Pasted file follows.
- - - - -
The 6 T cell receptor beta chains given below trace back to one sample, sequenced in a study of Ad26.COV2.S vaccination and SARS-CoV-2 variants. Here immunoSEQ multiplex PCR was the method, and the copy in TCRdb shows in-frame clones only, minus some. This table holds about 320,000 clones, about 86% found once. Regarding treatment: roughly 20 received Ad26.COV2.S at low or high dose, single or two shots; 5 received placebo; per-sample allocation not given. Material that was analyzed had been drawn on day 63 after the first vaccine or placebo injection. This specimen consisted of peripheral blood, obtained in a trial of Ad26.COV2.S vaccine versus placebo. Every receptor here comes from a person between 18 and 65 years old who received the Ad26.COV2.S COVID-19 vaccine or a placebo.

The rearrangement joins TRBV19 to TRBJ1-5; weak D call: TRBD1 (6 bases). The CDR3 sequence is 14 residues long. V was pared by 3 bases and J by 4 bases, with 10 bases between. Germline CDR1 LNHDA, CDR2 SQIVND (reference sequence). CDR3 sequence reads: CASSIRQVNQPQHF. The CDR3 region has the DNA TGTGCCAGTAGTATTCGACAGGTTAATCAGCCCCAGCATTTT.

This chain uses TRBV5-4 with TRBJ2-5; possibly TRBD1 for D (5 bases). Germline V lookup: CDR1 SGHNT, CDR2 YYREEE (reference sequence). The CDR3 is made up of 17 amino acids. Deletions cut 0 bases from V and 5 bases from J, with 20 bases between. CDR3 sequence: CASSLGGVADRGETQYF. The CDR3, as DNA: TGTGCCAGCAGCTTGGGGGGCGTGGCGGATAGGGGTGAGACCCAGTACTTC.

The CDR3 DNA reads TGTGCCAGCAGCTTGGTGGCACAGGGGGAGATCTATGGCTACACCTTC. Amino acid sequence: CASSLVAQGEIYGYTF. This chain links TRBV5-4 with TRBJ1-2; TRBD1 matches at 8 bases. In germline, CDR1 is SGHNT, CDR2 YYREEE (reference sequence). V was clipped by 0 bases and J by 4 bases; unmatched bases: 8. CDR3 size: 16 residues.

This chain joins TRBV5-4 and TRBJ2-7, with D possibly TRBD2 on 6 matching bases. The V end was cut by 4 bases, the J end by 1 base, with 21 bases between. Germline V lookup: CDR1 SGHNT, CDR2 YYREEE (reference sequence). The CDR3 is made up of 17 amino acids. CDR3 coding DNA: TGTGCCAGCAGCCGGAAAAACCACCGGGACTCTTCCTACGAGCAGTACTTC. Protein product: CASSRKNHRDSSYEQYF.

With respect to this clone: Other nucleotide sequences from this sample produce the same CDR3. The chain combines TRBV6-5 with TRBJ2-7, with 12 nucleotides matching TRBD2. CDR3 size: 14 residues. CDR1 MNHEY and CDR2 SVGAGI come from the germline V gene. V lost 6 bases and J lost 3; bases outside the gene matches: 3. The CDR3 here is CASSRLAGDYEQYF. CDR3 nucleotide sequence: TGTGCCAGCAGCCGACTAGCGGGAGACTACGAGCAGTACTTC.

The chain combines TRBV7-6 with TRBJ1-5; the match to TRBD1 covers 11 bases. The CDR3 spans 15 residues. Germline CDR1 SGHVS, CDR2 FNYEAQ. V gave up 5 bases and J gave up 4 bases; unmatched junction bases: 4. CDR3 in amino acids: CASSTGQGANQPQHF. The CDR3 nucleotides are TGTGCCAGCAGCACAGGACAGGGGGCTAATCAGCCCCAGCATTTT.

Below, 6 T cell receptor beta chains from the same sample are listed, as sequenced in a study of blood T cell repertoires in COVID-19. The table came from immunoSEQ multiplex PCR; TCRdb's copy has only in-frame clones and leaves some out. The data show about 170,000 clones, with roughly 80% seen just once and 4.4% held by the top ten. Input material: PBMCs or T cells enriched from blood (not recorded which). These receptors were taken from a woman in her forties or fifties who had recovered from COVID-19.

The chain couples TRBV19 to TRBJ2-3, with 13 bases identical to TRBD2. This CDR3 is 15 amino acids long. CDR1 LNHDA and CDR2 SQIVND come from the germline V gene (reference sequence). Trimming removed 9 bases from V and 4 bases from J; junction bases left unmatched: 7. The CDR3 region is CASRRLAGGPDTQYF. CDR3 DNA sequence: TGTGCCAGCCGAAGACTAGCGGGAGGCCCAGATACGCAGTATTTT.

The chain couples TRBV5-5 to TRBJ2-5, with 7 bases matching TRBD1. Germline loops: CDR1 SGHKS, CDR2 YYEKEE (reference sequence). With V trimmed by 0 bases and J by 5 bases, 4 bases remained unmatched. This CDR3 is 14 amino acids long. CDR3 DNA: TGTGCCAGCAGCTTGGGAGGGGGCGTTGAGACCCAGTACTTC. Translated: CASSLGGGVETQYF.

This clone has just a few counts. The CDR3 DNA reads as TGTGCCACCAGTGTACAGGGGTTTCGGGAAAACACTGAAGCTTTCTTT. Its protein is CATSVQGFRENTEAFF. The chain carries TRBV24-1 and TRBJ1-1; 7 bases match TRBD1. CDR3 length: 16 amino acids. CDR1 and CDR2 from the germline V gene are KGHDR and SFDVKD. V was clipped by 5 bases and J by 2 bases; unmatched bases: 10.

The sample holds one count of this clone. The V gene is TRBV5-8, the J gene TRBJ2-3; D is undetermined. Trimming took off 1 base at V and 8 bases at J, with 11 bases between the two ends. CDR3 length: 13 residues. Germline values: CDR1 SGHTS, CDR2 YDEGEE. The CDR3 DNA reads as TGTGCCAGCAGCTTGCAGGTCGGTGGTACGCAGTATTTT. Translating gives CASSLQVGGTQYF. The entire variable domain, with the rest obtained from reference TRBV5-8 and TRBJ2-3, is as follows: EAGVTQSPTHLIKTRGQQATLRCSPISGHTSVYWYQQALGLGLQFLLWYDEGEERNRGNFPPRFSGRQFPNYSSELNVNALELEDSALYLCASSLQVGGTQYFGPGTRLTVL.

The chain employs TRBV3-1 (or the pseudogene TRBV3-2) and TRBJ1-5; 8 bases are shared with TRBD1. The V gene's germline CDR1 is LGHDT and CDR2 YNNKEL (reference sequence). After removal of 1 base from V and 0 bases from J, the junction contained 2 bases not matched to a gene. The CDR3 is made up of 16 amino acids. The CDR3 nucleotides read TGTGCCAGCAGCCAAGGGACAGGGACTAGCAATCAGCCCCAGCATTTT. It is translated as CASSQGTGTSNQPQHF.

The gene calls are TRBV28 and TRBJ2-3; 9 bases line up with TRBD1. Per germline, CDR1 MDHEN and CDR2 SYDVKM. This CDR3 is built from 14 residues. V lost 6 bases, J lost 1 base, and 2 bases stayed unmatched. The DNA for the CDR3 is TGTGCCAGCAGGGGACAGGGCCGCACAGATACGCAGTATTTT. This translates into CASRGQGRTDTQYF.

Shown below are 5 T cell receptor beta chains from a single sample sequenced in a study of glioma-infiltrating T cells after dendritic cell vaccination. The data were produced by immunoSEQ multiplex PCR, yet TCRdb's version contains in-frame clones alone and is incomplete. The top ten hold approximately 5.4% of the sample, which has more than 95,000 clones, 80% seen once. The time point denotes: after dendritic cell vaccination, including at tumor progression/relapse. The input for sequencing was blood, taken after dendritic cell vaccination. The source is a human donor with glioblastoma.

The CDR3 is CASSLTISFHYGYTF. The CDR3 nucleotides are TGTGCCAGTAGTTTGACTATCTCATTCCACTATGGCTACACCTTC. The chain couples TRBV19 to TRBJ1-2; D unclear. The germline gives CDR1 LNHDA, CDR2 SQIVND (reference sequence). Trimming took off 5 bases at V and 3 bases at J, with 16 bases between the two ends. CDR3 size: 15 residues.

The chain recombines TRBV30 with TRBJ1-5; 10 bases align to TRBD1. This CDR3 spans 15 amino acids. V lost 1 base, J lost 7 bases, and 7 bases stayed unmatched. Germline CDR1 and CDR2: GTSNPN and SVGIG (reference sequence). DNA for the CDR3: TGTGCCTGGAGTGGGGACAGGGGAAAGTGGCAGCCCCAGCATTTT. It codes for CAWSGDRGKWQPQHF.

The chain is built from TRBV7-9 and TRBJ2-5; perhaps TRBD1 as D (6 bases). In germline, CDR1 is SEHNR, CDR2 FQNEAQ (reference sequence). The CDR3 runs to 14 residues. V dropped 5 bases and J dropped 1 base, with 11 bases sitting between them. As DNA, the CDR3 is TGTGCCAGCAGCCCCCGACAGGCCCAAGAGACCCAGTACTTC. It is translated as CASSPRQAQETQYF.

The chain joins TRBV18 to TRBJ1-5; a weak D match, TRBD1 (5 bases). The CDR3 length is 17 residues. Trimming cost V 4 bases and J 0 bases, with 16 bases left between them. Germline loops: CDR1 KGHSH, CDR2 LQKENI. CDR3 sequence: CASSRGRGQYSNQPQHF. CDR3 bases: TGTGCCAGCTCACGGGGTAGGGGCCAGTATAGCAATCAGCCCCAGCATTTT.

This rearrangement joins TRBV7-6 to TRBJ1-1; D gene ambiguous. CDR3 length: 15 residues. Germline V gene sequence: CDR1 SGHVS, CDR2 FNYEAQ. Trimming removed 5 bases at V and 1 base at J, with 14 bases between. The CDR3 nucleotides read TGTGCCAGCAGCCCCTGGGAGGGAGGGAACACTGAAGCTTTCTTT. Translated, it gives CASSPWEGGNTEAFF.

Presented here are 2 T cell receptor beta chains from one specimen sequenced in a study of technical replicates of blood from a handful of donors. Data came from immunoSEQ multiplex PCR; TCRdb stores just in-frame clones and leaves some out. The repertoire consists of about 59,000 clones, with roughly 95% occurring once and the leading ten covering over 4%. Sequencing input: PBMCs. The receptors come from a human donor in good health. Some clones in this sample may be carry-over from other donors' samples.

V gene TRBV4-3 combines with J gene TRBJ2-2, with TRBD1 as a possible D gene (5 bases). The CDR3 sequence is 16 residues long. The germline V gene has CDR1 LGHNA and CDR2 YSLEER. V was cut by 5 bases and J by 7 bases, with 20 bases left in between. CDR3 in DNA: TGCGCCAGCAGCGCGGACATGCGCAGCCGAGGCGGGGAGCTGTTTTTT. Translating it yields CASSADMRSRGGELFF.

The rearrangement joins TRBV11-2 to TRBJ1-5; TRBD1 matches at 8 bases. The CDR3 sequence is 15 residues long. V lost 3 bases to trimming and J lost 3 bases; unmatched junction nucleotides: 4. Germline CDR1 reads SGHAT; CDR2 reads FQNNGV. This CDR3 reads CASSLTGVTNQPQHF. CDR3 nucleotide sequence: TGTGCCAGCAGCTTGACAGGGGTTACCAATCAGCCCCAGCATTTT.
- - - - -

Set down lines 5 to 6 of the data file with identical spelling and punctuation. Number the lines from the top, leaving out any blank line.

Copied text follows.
This chain joins TRBV5-4 and TRBJ2-7, with D possibly TRBD2 on 6 matching bases. The V end was cut by 4 bases, the J end by 1 base, with 21 bases between. Germline V lookup: CDR1 SGHNT, CDR2 YYREEE (reference sequence). The CDR3 is made up of 17 amino acids. CDR3 coding DNA: TGTGCCAGCAGCCGGAAAAACCACCGGGACTCTTCCTACGAGCAGTACTTC. Protein product: CASSRKNHRDSSYEQYF.

With respect to this clone: Other nucleotide sequences from this sample produce the same CDR3. The chain combines TRBV6-5 with TRBJ2-7, with 12 nucleotides matching TRBD2. CDR3 size: 14 residues. CDR1 MNHEY and CDR2 SVGAGI come from the germline V gene. V lost 6 bases and J lost 3; bases outside the gene matches: 3. The CDR3 here is CASSRLAGDYEQYF. CDR3 nucleotide sequence: TGTGCCAGCAGCCGACTAGCGGGAGACTACGAGCAGTACTTC.